(a) Adams J. had determined that the dispute resolution process at article 31 and Exhibit 16 of the parties’ CW Contract and IFC survived termination based on the principle of separability. See paras 17-20 of Adams J. decision; and,

(b) Astaldi’s September 27, 2018 Notice of Arbitration sought, among other things, interim relief against MFC from drawing upon the letters of credit.

Thompson J. held that, in light of Adams J.’s earlier decision, he did not have jurisdiction to deal with the rights on the parties to call on the letters of credit. Adams J. had determined that the dispute resolution process survived termination for default and that termination for default was an issue in dispute between the parties and which must be presented first for determination by the Board of Arbitration. The Board of Determination was scheduled to sit November 27, 2013, not long after the November 14 and 19, 2018 hearing before Thompson J. and his November 19, 2018 oral reasons.

[7] Consequently, it would appear that should the Arbitration Tribunal assume jurisdiction over this specific issue, it would have to determine inter alia whether the right to call the letters of credit is conditional upon a finding of proper “termination for default” under Article 16 as amended by section 31 of the IFC. The letters of credit issued by National Bank appear on their face to be without recourse.

Thompson J. renewed the ex parte order in service of the court’s deference to the Board of Arbitration’s jurisdiction:

[12] The call on the letters of credit took place after this determination of jurisdiction took place. The Arbitration Tribunal will not convene until November 27, 2018. The facts giving rise to this specific issue and the relief claimed by Astaldi crystallized after the decision of Justice Adams and before the convening of the Arbitration Tribunal.

[13] Until the issue is engaged by the Arbitration Tribunal, the parties should not be without recourse as to matters arising in this interim period. Accordingly, the ex parte Order should continue to preserve the integrity of the decision of Justice Adams and the process thereby engaged.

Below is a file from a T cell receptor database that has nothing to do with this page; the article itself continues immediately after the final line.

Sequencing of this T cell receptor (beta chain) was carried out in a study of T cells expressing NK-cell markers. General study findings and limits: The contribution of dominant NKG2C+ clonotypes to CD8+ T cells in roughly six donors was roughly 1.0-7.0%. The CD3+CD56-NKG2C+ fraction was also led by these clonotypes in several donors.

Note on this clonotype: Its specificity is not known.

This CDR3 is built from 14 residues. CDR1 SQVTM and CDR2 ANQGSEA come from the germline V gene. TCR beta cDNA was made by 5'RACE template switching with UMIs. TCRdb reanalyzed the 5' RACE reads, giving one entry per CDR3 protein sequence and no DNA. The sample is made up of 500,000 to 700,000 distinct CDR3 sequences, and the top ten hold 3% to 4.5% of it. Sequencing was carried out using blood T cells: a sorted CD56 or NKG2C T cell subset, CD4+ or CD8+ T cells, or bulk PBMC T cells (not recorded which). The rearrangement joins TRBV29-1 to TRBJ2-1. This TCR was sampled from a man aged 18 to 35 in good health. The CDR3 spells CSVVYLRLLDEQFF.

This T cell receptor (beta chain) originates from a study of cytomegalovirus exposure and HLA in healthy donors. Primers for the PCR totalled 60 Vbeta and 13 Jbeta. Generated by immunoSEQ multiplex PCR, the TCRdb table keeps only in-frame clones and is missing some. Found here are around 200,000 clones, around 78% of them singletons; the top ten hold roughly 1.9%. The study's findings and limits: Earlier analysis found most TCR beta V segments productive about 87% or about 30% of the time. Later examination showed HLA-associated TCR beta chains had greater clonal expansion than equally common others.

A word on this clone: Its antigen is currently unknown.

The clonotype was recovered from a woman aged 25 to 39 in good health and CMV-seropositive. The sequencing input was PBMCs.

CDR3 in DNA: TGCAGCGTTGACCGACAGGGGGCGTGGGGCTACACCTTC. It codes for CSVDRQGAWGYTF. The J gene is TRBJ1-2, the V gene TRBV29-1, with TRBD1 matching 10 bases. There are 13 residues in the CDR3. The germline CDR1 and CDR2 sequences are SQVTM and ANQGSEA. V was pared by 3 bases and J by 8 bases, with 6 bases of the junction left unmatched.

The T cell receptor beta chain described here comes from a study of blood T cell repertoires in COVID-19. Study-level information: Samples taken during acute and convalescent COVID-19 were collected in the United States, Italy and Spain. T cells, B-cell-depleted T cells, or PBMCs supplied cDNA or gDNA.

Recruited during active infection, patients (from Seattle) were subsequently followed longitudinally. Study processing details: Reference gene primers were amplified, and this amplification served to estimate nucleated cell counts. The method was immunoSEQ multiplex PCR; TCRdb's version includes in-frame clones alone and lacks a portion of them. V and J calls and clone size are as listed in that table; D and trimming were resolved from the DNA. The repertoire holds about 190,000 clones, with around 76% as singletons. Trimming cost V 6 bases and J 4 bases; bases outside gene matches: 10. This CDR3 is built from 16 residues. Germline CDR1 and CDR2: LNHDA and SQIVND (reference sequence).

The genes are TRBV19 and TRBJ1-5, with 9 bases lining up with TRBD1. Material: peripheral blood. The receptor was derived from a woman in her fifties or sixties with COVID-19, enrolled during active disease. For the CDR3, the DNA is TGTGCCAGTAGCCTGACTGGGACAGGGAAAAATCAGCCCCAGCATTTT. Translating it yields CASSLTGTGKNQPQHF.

Thompson J. enjoined MFC from calling on the letters of credit and subjected the term of his own court order to the occurrence of a later procedural step in the arbitration.  He enjoined MFC “until such time as the Arbitration Tribunal either declines jurisdiction or issues an order with respect to Astaldi’s Notice of Application/Motion dated November 8, 2018, seeking emergency relief”.

It is worth noting that the National Banks, as a third party to MFC’s and Astaldi’s CW Contract and IFC, consented to the Supreme Court’s order which protected a dispute resolution process to which the National Bank was not a party.

The pair of decisions by Adams J. and Thompson J. demonstrates Newfoundland and Labrador’s ready support of arbitration. The decisions issued soon after Astaldi filed its Notice of Arbitration, deferred the determination of jurisdiction to the Board of Arbitration and provided sufficient and repeat interim relief in order to preserve to the Board of Arbitration the opportunity to exercise its jurisdiction and, if assumed, issue its own interim relief as sought by Astaldi in arbitration.[:]